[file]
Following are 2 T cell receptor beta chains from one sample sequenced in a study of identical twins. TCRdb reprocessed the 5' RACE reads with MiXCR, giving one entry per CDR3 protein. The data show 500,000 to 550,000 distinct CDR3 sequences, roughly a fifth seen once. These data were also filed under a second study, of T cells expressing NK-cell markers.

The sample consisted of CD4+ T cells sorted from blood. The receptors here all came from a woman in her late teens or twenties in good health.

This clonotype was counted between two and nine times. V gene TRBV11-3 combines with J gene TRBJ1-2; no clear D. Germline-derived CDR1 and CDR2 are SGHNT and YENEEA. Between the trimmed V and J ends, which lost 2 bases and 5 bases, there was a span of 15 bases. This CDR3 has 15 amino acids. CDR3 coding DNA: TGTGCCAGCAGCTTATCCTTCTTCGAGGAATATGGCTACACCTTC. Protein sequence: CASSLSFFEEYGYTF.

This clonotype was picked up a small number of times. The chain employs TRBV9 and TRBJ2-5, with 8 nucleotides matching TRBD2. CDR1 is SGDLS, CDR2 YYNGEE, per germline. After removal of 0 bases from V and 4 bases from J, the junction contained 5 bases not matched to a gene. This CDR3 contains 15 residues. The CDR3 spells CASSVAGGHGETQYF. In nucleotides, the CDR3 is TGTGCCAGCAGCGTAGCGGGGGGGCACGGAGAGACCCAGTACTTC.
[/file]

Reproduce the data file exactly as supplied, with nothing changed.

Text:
Following are 2 T cell receptor beta chains from one sample sequenced in a study of identical twins. TCRdb reprocessed the 5' RACE reads with MiXCR, giving one entry per CDR3 protein. The data show 500,000 to 550,000 distinct CDR3 sequences, roughly a fifth seen once. These data were also filed under a second study, of T cells expressing NK-cell markers.

The sample consisted of CD4+ T cells sorted from blood. The receptors here all came from a woman in her late teens or twenties in good health.

This clonotype was counted between two and nine times. V gene TRBV11-3 combines with J gene TRBJ1-2; no clear D. Germline-derived CDR1 and CDR2 are SGHNT and YENEEA. Between the trimmed V and J ends, which lost 2 bases and 5 bases, there was a span of 15 bases. This CDR3 has 15 amino acids. CDR3 coding DNA: TGTGCCAGCAGCTTATCCTTCTTCGAGGAATATGGCTACACCTTC. Protein sequence: CASSLSFFEEYGYTF.

This clonotype was picked up a small number of times. The chain employs TRBV9 and TRBJ2-5, with 8 nucleotides matching TRBD2. CDR1 is SGDLS, CDR2 YYNGEE, per germline. After removal of 0 bases from V and 4 bases from J, the junction contained 5 bases not matched to a gene. This CDR3 contains 15 residues. The CDR3 spells CASSVAGGHGETQYF. In nucleotides, the CDR3 is TGTGCCAGCAGCGTAGCGGGGGGGCACGGAGAGACCCAGTACTTC.